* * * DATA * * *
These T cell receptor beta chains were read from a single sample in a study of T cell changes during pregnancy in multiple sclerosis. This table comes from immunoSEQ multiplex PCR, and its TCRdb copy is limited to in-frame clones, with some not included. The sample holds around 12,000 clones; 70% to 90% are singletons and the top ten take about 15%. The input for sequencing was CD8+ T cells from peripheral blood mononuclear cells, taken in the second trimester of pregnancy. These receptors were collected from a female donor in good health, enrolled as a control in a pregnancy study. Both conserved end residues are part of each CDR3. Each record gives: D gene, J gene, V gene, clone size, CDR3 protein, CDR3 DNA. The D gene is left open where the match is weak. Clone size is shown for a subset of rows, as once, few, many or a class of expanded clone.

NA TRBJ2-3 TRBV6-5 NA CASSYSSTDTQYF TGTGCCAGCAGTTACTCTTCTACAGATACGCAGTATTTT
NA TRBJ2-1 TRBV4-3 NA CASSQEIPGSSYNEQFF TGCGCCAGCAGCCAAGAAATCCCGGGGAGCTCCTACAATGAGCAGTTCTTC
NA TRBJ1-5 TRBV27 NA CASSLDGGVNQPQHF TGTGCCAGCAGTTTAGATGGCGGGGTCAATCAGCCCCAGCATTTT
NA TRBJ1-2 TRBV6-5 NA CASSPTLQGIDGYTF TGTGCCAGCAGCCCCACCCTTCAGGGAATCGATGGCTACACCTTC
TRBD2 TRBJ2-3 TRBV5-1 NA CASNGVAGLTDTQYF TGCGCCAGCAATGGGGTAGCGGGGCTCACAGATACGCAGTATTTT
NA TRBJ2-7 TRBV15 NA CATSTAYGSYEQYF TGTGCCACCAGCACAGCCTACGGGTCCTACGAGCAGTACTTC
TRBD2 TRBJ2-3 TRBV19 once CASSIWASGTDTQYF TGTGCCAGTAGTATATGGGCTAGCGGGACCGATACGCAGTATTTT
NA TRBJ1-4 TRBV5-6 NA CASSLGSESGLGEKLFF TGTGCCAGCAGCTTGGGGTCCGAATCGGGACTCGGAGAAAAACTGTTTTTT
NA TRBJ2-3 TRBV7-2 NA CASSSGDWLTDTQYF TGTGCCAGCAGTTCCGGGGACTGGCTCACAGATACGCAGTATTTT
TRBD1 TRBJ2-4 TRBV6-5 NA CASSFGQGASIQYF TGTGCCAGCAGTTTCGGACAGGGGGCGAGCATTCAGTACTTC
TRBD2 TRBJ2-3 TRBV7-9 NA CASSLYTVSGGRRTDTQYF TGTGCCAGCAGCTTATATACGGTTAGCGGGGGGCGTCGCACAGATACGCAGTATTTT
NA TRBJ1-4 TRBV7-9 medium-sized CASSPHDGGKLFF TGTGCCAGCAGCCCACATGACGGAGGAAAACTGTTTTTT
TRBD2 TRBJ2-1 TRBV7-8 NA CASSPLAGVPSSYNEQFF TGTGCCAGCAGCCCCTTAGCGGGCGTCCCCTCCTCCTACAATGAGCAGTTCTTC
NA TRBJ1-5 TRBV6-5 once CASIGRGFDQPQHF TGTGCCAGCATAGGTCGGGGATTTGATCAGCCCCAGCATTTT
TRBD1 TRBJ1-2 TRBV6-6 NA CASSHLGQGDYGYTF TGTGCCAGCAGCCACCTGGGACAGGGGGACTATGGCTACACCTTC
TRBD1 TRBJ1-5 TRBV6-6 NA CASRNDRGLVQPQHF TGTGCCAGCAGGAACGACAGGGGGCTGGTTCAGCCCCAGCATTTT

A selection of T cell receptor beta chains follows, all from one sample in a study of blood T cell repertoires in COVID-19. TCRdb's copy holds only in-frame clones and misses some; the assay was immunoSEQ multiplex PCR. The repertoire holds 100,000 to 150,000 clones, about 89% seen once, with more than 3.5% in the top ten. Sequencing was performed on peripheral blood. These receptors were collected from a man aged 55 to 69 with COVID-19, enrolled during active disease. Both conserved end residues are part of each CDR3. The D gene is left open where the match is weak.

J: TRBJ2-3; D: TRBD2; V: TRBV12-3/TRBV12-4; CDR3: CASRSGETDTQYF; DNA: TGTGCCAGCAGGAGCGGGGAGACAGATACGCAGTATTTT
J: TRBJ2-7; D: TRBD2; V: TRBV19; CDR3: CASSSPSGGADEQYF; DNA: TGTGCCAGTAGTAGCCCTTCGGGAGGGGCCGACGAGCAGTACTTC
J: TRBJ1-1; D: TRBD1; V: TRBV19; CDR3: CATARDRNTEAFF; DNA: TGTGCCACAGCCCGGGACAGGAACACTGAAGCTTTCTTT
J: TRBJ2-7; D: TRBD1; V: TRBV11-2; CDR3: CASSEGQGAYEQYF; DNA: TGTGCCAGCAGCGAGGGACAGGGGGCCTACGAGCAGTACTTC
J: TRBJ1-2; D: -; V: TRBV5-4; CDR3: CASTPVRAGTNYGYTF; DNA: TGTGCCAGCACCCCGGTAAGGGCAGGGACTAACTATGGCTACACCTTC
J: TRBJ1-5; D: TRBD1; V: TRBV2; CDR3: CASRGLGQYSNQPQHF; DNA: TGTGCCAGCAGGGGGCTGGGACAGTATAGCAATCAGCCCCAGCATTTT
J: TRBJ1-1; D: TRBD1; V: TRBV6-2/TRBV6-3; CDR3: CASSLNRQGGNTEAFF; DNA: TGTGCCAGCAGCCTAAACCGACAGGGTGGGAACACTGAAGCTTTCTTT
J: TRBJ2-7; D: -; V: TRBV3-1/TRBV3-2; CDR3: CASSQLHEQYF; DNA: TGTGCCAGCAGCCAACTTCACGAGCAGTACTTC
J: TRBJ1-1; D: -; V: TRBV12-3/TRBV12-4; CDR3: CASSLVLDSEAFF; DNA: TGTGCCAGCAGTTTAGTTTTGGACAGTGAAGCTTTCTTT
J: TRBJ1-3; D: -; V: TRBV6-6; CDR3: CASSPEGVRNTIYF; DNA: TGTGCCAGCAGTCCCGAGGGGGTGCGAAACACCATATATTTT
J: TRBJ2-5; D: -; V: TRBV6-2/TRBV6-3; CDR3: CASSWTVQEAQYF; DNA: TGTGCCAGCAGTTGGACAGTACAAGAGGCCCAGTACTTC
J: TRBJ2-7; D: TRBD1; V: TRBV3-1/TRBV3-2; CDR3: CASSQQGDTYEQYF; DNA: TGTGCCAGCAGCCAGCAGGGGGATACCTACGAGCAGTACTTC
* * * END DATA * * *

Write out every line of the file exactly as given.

These T cell receptor beta chains were read from a single sample in a study of T cell changes during pregnancy in multiple sclerosis. This table comes from immunoSEQ multiplex PCR, and its TCRdb copy is limited to in-frame clones, with some not included. The sample holds around 12,000 clones; 70% to 90% are singletons and the top ten take about 15%. The input for sequencing was CD8+ T cells from peripheral blood mononuclear cells, taken in the second trimester of pregnancy. These receptors were collected from a female donor in good health, enrolled as a control in a pregnancy study. Both conserved end residues are part of each CDR3. Each record gives: D gene, J gene, V gene, clone size, CDR3 protein, CDR3 DNA. The D gene is left open where the match is weak. Clone size is shown for a subset of rows, as once, few, many or a class of expanded clone.

NA TRBJ2-3 TRBV6-5 NA CASSYSSTDTQYF TGTGCCAGCAGTTACTCTTCTACAGATACGCAGTATTTT
NA TRBJ2-1 TRBV4-3 NA CASSQEIPGSSYNEQFF TGCGCCAGCAGCCAAGAAATCCCGGGGAGCTCCTACAATGAGCAGTTCTTC
NA TRBJ1-5 TRBV27 NA CASSLDGGVNQPQHF TGTGCCAGCAGTTTAGATGGCGGGGTCAATCAGCCCCAGCATTTT
NA TRBJ1-2 TRBV6-5 NA CASSPTLQGIDGYTF TGTGCCAGCAGCCCCACCCTTCAGGGAATCGATGGCTACACCTTC
TRBD2 TRBJ2-3 TRBV5-1 NA CASNGVAGLTDTQYF TGCGCCAGCAATGGGGTAGCGGGGCTCACAGATACGCAGTATTTT
NA TRBJ2-7 TRBV15 NA CATSTAYGSYEQYF TGTGCCACCAGCACAGCCTACGGGTCCTACGAGCAGTACTTC
TRBD2 TRBJ2-3 TRBV19 once CASSIWASGTDTQYF TGTGCCAGTAGTATATGGGCTAGCGGGACCGATACGCAGTATTTT
NA TRBJ1-4 TRBV5-6 NA CASSLGSESGLGEKLFF TGTGCCAGCAGCTTGGGGTCCGAATCGGGACTCGGAGAAAAACTGTTTTTT
NA TRBJ2-3 TRBV7-2 NA CASSSGDWLTDTQYF TGTGCCAGCAGTTCCGGGGACTGGCTCACAGATACGCAGTATTTT
TRBD1 TRBJ2-4 TRBV6-5 NA CASSFGQGASIQYF TGTGCCAGCAGTTTCGGACAGGGGGCGAGCATTCAGTACTTC
TRBD2 TRBJ2-3 TRBV7-9 NA CASSLYTVSGGRRTDTQYF TGTGCCAGCAGCTTATATACGGTTAGCGGGGGGCGTCGCACAGATACGCAGTATTTT
NA TRBJ1-4 TRBV7-9 medium-sized CASSPHDGGKLFF TGTGCCAGCAGCCCACATGACGGAGGAAAACTGTTTTTT
TRBD2 TRBJ2-1 TRBV7-8 NA CASSPLAGVPSSYNEQFF TGTGCCAGCAGCCCCTTAGCGGGCGTCCCCTCCTCCTACAATGAGCAGTTCTTC
NA TRBJ1-5 TRBV6-5 once CASIGRGFDQPQHF TGTGCCAGCATAGGTCGGGGATTTGATCAGCCCCAGCATTTT
TRBD1 TRBJ1-2 TRBV6-6 NA CASSHLGQGDYGYTF TGTGCCAGCAGCCACCTGGGACAGGGGGACTATGGCTACACCTTC
TRBD1 TRBJ1-5 TRBV6-6 NA CASRNDRGLVQPQHF TGTGCCAGCAGGAACGACAGGGGGCTGGTTCAGCCCCAGCATTTT

A selection of T cell receptor beta chains follows, all from one sample in a study of blood T cell repertoires in COVID-19. TCRdb's copy holds only in-frame clones and misses some; the assay was immunoSEQ multiplex PCR. The repertoire holds 100,000 to 150,000 clones, about 89% seen once, with more than 3.5% in the top ten. Sequencing was performed on peripheral blood. These receptors were collected from a man aged 55 to 69 with COVID-19, enrolled during active disease. Both conserved end residues are part of each CDR3. The D gene is left open where the match is weak.

J: TRBJ2-3; D: TRBD2; V: TRBV12-3/TRBV12-4; CDR3: CASRSGETDTQYF; DNA: TGTGCCAGCAGGAGCGGGGAGACAGATACGCAGTATTTT
J: TRBJ2-7; D: TRBD2; V: TRBV19; CDR3: CASSSPSGGADEQYF; DNA: TGTGCCAGTAGTAGCCCTTCGGGAGGGGCCGACGAGCAGTACTTC
J: TRBJ1-1; D: TRBD1; V: TRBV19; CDR3: CATARDRNTEAFF; DNA: TGTGCCACAGCCCGGGACAGGAACACTGAAGCTTTCTTT
J: TRBJ2-7; D: TRBD1; V: TRBV11-2; CDR3: CASSEGQGAYEQYF; DNA: TGTGCCAGCAGCGAGGGACAGGGGGCCTACGAGCAGTACTTC
J: TRBJ1-2; D: -; V: TRBV5-4; CDR3: CASTPVRAGTNYGYTF; DNA: TGTGCCAGCACCCCGGTAAGGGCAGGGACTAACTATGGCTACACCTTC
J: TRBJ1-5; D: TRBD1; V: TRBV2; CDR3: CASRGLGQYSNQPQHF; DNA: TGTGCCAGCAGGGGGCTGGGACAGTATAGCAATCAGCCCCAGCATTTT
J: TRBJ1-1; D: TRBD1; V: TRBV6-2/TRBV6-3; CDR3: CASSLNRQGGNTEAFF; DNA: TGTGCCAGCAGCCTAAACCGACAGGGTGGGAACACTGAAGCTTTCTTT
J: TRBJ2-7; D: -; V: TRBV3-1/TRBV3-2; CDR3: CASSQLHEQYF; DNA: TGTGCCAGCAGCCAACTTCACGAGCAGTACTTC
J: TRBJ1-1; D: -; V: TRBV12-3/TRBV12-4; CDR3: CASSLVLDSEAFF; DNA: TGTGCCAGCAGTTTAGTTTTGGACAGTGAAGCTTTCTTT
J: TRBJ1-3; D: -; V: TRBV6-6; CDR3: CASSPEGVRNTIYF; DNA: TGTGCCAGCAGTCCCGAGGGGGTGCGAAACACCATATATTTT
J: TRBJ2-5; D: -; V: TRBV6-2/TRBV6-3; CDR3: CASSWTVQEAQYF; DNA: TGTGCCAGCAGTTGGACAGTACAAGAGGCCCAGTACTTC
J: TRBJ2-7; D: TRBD1; V: TRBV3-1/TRBV3-2; CDR3: CASSQQGDTYEQYF; DNA: TGTGCCAGCAGCCAGCAGGGGGATACCTACGAGCAGTACTTC